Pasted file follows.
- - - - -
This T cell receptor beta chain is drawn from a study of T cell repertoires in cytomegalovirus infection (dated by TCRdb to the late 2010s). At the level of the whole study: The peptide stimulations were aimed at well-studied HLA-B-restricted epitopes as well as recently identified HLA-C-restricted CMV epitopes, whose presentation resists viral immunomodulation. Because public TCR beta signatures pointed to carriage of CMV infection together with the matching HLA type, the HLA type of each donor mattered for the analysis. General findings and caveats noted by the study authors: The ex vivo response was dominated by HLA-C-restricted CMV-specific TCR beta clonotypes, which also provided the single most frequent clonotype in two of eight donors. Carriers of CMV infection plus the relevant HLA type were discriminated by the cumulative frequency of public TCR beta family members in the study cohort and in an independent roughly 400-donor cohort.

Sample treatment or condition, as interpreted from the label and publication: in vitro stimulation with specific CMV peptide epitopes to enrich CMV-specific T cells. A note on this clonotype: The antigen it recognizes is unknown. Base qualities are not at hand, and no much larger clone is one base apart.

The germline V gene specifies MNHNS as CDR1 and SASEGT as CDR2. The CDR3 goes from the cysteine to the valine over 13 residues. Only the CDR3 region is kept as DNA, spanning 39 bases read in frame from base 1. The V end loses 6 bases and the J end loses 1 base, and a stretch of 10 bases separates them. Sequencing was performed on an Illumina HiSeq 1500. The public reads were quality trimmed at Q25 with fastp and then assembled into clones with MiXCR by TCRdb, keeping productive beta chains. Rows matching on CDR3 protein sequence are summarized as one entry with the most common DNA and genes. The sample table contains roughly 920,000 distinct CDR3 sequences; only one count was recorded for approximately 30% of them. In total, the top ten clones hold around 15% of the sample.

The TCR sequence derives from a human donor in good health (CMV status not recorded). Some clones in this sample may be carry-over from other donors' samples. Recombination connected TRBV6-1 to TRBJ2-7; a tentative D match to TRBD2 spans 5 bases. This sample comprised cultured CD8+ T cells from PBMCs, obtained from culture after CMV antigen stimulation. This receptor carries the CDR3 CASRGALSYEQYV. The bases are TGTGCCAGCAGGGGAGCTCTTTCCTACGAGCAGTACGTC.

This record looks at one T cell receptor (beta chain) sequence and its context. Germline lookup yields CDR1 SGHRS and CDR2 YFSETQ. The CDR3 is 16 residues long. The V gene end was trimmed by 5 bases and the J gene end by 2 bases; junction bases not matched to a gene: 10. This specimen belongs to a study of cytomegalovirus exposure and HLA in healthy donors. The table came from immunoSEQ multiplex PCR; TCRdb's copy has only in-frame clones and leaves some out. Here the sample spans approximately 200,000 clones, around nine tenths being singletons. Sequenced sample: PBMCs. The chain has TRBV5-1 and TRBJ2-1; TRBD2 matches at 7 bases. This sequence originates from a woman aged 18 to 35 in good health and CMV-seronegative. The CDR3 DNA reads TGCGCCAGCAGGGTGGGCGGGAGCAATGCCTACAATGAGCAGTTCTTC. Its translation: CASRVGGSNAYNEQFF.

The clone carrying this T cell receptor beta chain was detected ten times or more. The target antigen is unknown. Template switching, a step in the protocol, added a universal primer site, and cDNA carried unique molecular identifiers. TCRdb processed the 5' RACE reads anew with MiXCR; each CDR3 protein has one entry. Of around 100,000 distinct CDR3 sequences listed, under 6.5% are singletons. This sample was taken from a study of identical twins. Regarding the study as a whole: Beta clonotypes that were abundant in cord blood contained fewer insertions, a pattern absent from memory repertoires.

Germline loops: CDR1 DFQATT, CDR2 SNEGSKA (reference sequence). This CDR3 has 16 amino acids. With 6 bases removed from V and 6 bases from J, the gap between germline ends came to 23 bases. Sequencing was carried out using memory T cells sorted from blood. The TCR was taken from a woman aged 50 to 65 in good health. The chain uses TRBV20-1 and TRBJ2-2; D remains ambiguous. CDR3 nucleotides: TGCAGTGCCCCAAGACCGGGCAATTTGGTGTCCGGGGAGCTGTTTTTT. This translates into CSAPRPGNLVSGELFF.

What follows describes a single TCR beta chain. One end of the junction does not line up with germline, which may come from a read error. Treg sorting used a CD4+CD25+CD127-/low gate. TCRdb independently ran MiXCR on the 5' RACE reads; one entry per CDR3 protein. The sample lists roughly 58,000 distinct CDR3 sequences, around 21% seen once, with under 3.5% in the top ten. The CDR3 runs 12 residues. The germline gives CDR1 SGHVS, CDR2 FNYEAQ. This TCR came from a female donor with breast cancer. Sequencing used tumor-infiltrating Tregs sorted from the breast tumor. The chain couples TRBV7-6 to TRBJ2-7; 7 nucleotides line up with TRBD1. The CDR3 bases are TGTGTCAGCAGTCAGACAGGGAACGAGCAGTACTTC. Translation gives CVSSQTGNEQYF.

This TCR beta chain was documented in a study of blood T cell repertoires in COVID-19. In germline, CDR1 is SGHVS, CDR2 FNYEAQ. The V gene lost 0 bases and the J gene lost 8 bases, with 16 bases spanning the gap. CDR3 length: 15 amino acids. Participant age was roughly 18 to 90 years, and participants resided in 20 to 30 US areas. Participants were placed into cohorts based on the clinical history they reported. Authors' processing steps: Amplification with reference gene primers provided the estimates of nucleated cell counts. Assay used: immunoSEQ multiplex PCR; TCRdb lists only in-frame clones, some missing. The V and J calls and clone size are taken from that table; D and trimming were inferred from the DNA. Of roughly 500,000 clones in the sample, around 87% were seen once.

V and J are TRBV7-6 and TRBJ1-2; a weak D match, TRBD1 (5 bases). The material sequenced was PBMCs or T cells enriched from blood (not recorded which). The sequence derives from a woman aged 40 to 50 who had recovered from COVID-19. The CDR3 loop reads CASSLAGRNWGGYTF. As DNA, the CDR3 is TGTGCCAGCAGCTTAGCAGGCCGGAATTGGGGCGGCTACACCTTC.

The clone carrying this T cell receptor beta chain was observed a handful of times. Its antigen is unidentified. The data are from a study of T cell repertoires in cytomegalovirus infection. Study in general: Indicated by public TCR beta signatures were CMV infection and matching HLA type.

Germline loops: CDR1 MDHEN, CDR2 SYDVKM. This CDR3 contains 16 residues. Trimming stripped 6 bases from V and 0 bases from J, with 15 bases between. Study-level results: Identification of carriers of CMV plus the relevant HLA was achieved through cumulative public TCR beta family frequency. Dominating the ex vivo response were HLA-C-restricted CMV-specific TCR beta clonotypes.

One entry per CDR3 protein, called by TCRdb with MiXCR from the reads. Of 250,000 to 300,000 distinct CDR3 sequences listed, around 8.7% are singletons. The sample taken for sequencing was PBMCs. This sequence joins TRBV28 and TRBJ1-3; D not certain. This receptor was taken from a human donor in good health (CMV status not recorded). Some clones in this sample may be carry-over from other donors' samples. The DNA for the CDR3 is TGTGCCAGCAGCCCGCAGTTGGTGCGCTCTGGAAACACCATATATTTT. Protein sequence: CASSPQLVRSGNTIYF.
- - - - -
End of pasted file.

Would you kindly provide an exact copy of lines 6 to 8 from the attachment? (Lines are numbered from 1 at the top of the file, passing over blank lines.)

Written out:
The clone carrying this T cell receptor beta chain was detected ten times or more. The target antigen is unknown. Template switching, a step in the protocol, added a universal primer site, and cDNA carried unique molecular identifiers. TCRdb processed the 5' RACE reads anew with MiXCR; each CDR3 protein has one entry. Of around 100,000 distinct CDR3 sequences listed, under 6.5% are singletons. This sample was taken from a study of identical twins. Regarding the study as a whole: Beta clonotypes that were abundant in cord blood contained fewer insertions, a pattern absent from memory repertoires.

Germline loops: CDR1 DFQATT, CDR2 SNEGSKA (reference sequence). This CDR3 has 16 amino acids. With 6 bases removed from V and 6 bases from J, the gap between germline ends came to 23 bases. Sequencing was carried out using memory T cells sorted from blood. The TCR was taken from a woman aged 50 to 65 in good health. The chain uses TRBV20-1 and TRBJ2-2; D remains ambiguous. CDR3 nucleotides: TGCAGTGCCCCAAGACCGGGCAATTTGGTGTCCGGGGAGCTGTTTTTT. This translates into CSAPRPGNLVSGELFF.

What follows describes a single TCR beta chain. One end of the junction does not line up with germline, which may come from a read error. Treg sorting used a CD4+CD25+CD127-/low gate. TCRdb independently ran MiXCR on the 5' RACE reads; one entry per CDR3 protein. The sample lists roughly 58,000 distinct CDR3 sequences, around 21% seen once, with under 3.5% in the top ten. The CDR3 runs 12 residues. The germline gives CDR1 SGHVS, CDR2 FNYEAQ. This TCR came from a female donor with breast cancer. Sequencing used tumor-infiltrating Tregs sorted from the breast tumor. The chain couples TRBV7-6 to TRBJ2-7; 7 nucleotides line up with TRBD1. The CDR3 bases are TGTGTCAGCAGTCAGACAGGGAACGAGCAGTACTTC. Translation gives CVSSQTGNEQYF.